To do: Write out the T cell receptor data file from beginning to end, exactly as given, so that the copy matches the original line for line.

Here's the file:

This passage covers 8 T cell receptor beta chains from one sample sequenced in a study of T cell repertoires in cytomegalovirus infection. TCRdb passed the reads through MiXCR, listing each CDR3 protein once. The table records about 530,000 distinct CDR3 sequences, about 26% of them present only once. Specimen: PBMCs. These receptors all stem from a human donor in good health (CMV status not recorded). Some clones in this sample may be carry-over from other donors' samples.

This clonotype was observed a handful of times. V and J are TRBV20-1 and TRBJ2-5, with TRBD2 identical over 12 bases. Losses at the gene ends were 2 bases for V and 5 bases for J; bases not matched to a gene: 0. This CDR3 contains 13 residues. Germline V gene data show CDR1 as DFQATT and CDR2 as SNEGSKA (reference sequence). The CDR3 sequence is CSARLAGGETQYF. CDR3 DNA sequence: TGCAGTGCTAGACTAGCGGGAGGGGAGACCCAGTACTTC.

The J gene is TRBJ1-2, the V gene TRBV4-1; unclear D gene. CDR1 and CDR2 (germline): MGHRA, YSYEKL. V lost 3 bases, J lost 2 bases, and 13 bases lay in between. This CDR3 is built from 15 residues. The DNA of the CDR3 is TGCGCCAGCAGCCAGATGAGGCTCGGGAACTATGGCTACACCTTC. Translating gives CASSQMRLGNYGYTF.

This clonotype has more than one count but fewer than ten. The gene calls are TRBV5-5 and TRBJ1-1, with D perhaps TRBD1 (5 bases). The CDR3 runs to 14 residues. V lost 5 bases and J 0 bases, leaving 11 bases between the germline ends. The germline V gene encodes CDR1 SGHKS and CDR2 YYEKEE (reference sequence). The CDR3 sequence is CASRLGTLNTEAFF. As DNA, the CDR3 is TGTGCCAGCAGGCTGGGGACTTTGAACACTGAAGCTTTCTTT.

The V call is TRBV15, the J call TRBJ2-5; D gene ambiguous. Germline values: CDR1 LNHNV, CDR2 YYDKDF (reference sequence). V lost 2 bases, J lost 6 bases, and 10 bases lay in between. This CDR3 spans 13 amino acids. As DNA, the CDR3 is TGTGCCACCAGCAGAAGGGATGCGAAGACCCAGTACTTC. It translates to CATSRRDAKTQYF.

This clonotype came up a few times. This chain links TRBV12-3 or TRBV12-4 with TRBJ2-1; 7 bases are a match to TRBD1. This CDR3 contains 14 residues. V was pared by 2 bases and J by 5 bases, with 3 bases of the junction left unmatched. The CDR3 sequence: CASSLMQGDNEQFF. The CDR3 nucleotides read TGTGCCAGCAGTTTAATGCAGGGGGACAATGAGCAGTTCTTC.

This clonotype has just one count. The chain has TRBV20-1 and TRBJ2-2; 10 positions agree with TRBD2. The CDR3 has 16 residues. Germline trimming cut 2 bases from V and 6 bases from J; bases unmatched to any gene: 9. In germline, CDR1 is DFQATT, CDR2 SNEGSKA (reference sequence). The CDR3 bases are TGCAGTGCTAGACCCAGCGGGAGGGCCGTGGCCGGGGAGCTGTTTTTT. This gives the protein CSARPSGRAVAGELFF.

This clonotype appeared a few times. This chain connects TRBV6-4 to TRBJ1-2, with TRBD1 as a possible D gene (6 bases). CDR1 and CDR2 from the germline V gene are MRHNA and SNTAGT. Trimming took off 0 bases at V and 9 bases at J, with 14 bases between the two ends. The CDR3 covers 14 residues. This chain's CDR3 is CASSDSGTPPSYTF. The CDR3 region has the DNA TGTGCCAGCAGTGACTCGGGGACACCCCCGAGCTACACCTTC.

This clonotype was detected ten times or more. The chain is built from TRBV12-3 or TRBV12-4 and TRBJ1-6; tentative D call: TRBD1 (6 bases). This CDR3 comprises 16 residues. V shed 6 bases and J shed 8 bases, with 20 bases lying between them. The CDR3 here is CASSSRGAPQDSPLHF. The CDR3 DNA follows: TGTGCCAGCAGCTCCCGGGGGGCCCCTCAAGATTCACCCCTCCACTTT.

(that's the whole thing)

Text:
This passage covers 8 T cell receptor beta chains from one sample sequenced in a study of T cell repertoires in cytomegalovirus infection. TCRdb passed the reads through MiXCR, listing each CDR3 protein once. The table records about 530,000 distinct CDR3 sequences, about 26% of them present only once. Specimen: PBMCs. These receptors all stem from a human donor in good health (CMV status not recorded). Some clones in this sample may be carry-over from other donors' samples.

This clonotype was observed a handful of times. V and J are TRBV20-1 and TRBJ2-5, with TRBD2 identical over 12 bases. Losses at the gene ends were 2 bases for V and 5 bases for J; bases not matched to a gene: 0. This CDR3 contains 13 residues. Germline V gene data show CDR1 as DFQATT and CDR2 as SNEGSKA (reference sequence). The CDR3 sequence is CSARLAGGETQYF. CDR3 DNA sequence: TGCAGTGCTAGACTAGCGGGAGGGGAGACCCAGTACTTC.

The J gene is TRBJ1-2, the V gene TRBV4-1; unclear D gene. CDR1 and CDR2 (germline): MGHRA, YSYEKL. V lost 3 bases, J lost 2 bases, and 13 bases lay in between. This CDR3 is built from 15 residues. The DNA of the CDR3 is TGCGCCAGCAGCCAGATGAGGCTCGGGAACTATGGCTACACCTTC. Translating gives CASSQMRLGNYGYTF.

This clonotype has more than one count but fewer than ten. The gene calls are TRBV5-5 and TRBJ1-1, with D perhaps TRBD1 (5 bases). The CDR3 runs to 14 residues. V lost 5 bases and J 0 bases, leaving 11 bases between the germline ends. The germline V gene encodes CDR1 SGHKS and CDR2 YYEKEE (reference sequence). The CDR3 sequence is CASRLGTLNTEAFF. As DNA, the CDR3 is TGTGCCAGCAGGCTGGGGACTTTGAACACTGAAGCTTTCTTT.

The V call is TRBV15, the J call TRBJ2-5; D gene ambiguous. Germline values: CDR1 LNHNV, CDR2 YYDKDF (reference sequence). V lost 2 bases, J lost 6 bases, and 10 bases lay in between. This CDR3 spans 13 amino acids. As DNA, the CDR3 is TGTGCCACCAGCAGAAGGGATGCGAAGACCCAGTACTTC. It translates to CATSRRDAKTQYF.

This clonotype came up a few times. This chain links TRBV12-3 or TRBV12-4 with TRBJ2-1; 7 bases are a match to TRBD1. This CDR3 contains 14 residues. V was pared by 2 bases and J by 5 bases, with 3 bases of the junction left unmatched. The CDR3 sequence: CASSLMQGDNEQFF. The CDR3 nucleotides read TGTGCCAGCAGTTTAATGCAGGGGGACAATGAGCAGTTCTTC.

This clonotype has just one count. The chain has TRBV20-1 and TRBJ2-2; 10 positions agree with TRBD2. The CDR3 has 16 residues. Germline trimming cut 2 bases from V and 6 bases from J; bases unmatched to any gene: 9. In germline, CDR1 is DFQATT, CDR2 SNEGSKA (reference sequence). The CDR3 bases are TGCAGTGCTAGACCCAGCGGGAGGGCCGTGGCCGGGGAGCTGTTTTTT. This gives the protein CSARPSGRAVAGELFF.

This clonotype appeared a few times. This chain connects TRBV6-4 to TRBJ1-2, with TRBD1 as a possible D gene (6 bases). CDR1 and CDR2 from the germline V gene are MRHNA and SNTAGT. Trimming took off 0 bases at V and 9 bases at J, with 14 bases between the two ends. The CDR3 covers 14 residues. This chain's CDR3 is CASSDSGTPPSYTF. The CDR3 region has the DNA TGTGCCAGCAGTGACTCGGGGACACCCCCGAGCTACACCTTC.

This clonotype was detected ten times or more. The chain is built from TRBV12-3 or TRBV12-4 and TRBJ1-6; tentative D call: TRBD1 (6 bases). This CDR3 comprises 16 residues. V shed 6 bases and J shed 8 bases, with 20 bases lying between them. The CDR3 here is CASSSRGAPQDSPLHF. The CDR3 DNA follows: TGTGCCAGCAGCTCCCGGGGGGCCCCTCAAGATTCACCCCTCCACTTT.